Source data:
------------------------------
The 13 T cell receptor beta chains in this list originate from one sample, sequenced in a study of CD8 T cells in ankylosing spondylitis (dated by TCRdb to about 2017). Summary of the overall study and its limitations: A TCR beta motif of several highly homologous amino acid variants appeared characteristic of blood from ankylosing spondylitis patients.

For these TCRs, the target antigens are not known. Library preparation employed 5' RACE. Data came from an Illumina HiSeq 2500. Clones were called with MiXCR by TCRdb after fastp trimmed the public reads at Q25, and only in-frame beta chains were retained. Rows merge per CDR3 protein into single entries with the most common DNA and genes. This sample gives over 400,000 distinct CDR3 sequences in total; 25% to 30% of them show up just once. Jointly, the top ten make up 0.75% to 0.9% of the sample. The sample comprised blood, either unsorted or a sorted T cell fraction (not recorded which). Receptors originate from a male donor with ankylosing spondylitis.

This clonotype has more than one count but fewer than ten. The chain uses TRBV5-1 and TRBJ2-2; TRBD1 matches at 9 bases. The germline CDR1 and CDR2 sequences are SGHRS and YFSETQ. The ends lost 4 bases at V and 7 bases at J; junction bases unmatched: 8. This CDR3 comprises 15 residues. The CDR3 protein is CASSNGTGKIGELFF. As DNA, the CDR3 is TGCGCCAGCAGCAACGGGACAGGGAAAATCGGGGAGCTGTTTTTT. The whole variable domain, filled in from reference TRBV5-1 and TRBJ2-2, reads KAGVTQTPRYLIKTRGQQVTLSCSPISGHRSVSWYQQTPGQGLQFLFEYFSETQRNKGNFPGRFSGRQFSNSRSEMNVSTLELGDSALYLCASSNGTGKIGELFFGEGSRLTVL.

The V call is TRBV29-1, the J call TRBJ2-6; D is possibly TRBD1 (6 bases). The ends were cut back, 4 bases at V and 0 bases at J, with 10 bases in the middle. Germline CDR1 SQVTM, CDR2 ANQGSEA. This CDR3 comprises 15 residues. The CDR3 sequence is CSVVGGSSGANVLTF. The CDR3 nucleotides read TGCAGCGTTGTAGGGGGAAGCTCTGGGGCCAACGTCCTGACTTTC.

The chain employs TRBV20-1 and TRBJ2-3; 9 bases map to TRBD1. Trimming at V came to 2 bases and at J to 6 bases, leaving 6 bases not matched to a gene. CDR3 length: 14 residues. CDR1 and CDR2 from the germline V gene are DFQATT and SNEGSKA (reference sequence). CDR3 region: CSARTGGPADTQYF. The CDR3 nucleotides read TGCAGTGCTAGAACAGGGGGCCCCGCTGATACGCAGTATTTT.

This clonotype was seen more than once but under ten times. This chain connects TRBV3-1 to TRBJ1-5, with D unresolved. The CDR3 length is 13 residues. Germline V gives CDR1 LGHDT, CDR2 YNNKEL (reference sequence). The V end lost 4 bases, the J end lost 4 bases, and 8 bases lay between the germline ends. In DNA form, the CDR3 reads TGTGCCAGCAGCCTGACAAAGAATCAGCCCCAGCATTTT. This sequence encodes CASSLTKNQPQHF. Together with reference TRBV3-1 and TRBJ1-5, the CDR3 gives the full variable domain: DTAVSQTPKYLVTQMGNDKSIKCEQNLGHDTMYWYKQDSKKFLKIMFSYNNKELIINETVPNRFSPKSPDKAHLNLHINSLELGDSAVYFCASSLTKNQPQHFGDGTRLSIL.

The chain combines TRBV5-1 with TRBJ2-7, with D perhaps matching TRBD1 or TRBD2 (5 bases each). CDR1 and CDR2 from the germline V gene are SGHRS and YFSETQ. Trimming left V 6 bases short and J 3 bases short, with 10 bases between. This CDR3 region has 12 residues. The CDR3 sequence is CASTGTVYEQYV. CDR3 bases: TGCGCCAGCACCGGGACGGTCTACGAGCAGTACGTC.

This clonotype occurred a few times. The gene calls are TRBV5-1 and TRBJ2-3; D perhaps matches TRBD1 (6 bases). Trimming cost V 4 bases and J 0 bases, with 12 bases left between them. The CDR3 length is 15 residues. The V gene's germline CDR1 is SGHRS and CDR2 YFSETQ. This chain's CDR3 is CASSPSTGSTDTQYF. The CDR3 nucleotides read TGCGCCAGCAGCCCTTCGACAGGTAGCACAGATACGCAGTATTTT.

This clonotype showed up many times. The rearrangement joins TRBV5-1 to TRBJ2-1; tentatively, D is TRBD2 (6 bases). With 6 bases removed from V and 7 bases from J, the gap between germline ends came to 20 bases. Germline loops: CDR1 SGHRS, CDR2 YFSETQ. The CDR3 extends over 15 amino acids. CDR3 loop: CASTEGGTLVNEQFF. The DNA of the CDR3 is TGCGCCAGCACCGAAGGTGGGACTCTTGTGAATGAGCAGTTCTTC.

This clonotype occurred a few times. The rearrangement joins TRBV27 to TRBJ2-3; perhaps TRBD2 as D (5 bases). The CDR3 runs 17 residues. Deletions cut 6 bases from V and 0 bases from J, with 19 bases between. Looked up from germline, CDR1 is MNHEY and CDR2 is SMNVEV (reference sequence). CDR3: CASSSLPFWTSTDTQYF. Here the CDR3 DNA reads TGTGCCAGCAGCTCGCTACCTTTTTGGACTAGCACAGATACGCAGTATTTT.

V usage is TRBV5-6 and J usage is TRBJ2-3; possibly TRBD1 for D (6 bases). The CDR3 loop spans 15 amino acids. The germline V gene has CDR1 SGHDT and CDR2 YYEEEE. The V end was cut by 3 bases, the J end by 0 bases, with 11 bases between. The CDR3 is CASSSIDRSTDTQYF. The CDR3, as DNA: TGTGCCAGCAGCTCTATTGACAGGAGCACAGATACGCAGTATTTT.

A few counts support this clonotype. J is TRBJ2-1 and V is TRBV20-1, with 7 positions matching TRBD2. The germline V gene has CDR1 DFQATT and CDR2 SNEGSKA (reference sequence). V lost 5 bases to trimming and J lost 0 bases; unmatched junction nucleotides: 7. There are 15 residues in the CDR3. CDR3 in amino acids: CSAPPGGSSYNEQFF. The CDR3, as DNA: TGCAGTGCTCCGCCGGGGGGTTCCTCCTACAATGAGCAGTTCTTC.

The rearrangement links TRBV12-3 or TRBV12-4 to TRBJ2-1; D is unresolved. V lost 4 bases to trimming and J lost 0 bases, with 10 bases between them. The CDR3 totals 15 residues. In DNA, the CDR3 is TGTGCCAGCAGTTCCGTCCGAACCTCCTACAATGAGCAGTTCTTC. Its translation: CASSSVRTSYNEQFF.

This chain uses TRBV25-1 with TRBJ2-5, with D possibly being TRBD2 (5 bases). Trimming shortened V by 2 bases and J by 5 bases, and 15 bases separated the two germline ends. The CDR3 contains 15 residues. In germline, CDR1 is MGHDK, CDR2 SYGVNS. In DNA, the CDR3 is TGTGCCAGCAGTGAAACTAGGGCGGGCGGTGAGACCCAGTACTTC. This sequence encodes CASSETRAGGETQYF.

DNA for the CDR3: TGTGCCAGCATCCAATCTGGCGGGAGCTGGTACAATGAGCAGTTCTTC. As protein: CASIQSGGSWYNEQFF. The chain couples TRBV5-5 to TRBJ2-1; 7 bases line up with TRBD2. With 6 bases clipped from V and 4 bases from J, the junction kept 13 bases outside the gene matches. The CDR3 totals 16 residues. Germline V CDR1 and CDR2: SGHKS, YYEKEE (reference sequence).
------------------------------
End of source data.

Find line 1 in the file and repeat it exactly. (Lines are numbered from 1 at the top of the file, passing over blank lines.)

The 13 T cell receptor beta chains in this list originate from one sample, sequenced in a study of CD8 T cells in ankylosing spondylitis (dated by TCRdb to about 2017). Summary of the overall study and its limitations: A TCR beta motif of several highly homologous amino acid variants appeared characteristic of blood from ankylosing spondylitis patients.